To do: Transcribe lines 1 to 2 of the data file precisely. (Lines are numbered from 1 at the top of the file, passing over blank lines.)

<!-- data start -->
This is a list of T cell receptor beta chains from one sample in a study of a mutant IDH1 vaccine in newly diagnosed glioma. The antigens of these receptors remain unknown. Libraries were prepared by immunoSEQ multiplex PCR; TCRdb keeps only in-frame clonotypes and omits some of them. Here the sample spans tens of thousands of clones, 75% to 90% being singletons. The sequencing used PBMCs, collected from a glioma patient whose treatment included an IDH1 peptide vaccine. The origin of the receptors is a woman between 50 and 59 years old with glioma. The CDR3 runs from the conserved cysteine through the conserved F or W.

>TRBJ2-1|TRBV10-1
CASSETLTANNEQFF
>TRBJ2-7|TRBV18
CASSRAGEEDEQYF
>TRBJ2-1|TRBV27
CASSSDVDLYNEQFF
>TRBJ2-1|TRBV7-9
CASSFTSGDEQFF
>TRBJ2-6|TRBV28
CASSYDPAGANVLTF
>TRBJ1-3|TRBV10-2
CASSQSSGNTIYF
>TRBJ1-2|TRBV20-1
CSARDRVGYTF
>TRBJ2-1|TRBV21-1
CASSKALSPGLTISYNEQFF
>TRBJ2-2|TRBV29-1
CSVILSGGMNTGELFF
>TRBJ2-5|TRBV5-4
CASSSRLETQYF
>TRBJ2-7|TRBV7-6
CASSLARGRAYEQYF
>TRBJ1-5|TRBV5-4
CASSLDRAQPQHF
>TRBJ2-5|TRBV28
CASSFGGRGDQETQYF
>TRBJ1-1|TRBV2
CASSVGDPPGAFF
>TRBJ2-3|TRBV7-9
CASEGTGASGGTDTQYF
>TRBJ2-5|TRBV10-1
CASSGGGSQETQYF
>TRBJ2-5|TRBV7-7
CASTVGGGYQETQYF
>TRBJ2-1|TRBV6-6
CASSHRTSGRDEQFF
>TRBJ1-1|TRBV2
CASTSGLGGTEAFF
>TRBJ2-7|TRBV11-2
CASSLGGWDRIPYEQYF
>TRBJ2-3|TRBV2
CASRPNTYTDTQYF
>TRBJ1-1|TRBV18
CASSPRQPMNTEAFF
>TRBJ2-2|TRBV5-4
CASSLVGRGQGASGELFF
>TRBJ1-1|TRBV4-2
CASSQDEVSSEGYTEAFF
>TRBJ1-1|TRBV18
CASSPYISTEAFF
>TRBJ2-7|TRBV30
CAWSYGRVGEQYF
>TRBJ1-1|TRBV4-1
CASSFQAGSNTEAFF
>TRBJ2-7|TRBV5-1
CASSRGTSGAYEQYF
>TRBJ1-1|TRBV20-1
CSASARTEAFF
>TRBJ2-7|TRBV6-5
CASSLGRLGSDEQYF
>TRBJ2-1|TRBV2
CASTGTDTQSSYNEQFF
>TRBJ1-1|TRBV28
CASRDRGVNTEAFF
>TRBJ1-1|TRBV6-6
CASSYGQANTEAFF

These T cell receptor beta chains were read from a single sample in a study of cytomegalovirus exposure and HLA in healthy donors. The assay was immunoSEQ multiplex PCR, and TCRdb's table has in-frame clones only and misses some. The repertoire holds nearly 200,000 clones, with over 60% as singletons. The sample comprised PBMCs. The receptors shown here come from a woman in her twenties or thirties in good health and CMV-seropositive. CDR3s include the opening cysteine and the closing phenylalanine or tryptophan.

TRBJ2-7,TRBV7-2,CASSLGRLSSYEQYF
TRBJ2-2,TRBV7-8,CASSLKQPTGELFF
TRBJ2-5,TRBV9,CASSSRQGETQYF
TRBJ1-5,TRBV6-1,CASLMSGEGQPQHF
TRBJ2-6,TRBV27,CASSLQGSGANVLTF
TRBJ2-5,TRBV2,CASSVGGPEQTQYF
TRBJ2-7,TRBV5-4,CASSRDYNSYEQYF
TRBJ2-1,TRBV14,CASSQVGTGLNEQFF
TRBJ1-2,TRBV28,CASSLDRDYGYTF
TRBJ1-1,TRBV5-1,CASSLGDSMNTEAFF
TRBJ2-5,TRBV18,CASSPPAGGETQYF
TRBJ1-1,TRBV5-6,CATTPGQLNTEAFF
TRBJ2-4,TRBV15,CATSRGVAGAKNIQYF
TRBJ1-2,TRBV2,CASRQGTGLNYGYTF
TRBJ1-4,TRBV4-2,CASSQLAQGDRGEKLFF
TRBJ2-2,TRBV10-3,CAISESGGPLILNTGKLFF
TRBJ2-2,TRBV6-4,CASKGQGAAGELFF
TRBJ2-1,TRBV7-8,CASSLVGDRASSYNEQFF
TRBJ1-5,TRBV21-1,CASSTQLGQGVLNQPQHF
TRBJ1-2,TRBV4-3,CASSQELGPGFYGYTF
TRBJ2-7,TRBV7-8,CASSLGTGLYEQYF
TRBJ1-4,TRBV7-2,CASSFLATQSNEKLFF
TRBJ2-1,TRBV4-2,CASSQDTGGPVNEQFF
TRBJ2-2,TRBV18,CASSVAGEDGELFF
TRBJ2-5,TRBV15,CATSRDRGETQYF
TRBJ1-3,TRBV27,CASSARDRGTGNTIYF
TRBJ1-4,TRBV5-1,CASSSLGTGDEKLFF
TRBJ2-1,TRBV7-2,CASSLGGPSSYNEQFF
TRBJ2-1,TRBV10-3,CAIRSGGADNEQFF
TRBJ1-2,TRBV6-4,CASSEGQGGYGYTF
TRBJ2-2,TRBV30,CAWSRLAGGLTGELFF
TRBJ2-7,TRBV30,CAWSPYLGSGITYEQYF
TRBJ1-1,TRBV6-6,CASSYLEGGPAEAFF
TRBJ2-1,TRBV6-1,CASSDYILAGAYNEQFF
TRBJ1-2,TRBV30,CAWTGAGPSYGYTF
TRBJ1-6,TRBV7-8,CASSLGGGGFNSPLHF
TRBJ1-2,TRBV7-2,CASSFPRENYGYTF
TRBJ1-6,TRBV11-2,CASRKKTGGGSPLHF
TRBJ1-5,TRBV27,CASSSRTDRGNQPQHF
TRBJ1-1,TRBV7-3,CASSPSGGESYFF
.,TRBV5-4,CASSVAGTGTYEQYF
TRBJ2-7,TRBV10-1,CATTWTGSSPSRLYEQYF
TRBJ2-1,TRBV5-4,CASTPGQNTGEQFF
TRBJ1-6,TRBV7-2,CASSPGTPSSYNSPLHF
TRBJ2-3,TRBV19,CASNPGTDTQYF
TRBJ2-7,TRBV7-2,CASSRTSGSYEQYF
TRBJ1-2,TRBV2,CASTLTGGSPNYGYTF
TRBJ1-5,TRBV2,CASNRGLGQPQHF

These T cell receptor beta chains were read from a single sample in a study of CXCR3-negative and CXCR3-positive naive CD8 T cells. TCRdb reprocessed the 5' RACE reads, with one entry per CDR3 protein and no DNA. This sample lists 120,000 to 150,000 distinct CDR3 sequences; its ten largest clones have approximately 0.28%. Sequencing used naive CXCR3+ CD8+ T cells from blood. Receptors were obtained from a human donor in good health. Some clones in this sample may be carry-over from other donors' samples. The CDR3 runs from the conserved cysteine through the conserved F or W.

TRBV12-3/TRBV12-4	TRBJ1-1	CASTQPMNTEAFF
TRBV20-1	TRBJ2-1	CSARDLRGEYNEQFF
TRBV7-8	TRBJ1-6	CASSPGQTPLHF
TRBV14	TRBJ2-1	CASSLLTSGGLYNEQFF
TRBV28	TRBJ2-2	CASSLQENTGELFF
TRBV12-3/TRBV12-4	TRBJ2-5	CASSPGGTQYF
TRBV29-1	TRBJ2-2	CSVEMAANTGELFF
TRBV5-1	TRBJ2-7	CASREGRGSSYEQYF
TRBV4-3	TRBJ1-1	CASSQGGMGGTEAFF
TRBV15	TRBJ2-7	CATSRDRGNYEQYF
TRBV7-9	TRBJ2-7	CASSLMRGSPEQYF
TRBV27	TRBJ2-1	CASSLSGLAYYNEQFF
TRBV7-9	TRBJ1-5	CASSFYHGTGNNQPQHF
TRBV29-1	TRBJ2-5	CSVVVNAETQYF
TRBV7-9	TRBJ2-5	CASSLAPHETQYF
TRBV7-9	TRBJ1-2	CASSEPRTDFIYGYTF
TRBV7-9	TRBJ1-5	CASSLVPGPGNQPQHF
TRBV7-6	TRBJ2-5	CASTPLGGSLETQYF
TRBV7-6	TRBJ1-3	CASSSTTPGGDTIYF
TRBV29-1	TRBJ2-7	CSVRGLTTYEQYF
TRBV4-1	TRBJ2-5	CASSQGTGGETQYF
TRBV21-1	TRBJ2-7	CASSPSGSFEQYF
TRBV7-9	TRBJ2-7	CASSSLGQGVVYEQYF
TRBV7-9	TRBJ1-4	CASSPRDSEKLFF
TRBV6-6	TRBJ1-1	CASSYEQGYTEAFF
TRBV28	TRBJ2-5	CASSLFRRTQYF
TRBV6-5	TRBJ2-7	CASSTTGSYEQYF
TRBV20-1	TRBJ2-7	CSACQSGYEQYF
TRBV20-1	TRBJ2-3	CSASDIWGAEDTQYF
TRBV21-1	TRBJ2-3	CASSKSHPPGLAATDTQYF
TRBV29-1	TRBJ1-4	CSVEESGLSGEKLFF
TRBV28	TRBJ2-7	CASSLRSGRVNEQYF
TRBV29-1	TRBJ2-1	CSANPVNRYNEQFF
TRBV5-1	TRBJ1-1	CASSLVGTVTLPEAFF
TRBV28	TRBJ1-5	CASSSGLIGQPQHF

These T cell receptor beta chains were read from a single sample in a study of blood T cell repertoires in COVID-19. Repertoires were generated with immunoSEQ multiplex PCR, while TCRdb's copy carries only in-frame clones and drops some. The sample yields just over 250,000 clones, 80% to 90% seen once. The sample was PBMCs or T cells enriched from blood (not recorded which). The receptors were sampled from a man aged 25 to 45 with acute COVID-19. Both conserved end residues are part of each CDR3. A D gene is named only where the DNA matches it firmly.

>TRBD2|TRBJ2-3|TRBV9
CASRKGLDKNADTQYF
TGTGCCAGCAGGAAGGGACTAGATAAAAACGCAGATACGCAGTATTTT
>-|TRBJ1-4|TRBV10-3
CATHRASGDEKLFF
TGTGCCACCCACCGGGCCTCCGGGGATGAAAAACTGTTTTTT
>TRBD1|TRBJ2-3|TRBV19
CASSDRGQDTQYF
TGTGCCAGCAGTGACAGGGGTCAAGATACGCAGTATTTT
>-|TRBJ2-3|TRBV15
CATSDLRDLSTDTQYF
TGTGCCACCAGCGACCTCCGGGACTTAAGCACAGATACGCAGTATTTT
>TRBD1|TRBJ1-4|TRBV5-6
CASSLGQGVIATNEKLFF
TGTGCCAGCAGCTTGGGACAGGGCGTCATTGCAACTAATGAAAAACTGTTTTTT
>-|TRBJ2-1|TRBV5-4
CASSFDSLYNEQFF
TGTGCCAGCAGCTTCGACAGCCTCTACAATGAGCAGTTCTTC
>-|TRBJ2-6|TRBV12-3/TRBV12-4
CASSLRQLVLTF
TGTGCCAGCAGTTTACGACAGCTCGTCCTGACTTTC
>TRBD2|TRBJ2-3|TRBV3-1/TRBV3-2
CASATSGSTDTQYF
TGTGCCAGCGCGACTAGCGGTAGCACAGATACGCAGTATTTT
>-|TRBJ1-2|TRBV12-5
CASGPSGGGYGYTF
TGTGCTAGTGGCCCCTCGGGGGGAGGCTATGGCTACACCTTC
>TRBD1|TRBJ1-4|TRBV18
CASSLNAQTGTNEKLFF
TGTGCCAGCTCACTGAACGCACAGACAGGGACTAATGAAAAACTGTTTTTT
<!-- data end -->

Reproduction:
This is a list of T cell receptor beta chains from one sample in a study of a mutant IDH1 vaccine in newly diagnosed glioma. The antigens of these receptors remain unknown. Libraries were prepared by immunoSEQ multiplex PCR; TCRdb keeps only in-frame clonotypes and omits some of them. Here the sample spans tens of thousands of clones, 75% to 90% being singletons. The sequencing used PBMCs, collected from a glioma patient whose treatment included an IDH1 peptide vaccine. The origin of the receptors is a woman between 50 and 59 years old with glioma. The CDR3 runs from the conserved cysteine through the conserved F or W.

>TRBJ2-1|TRBV10-1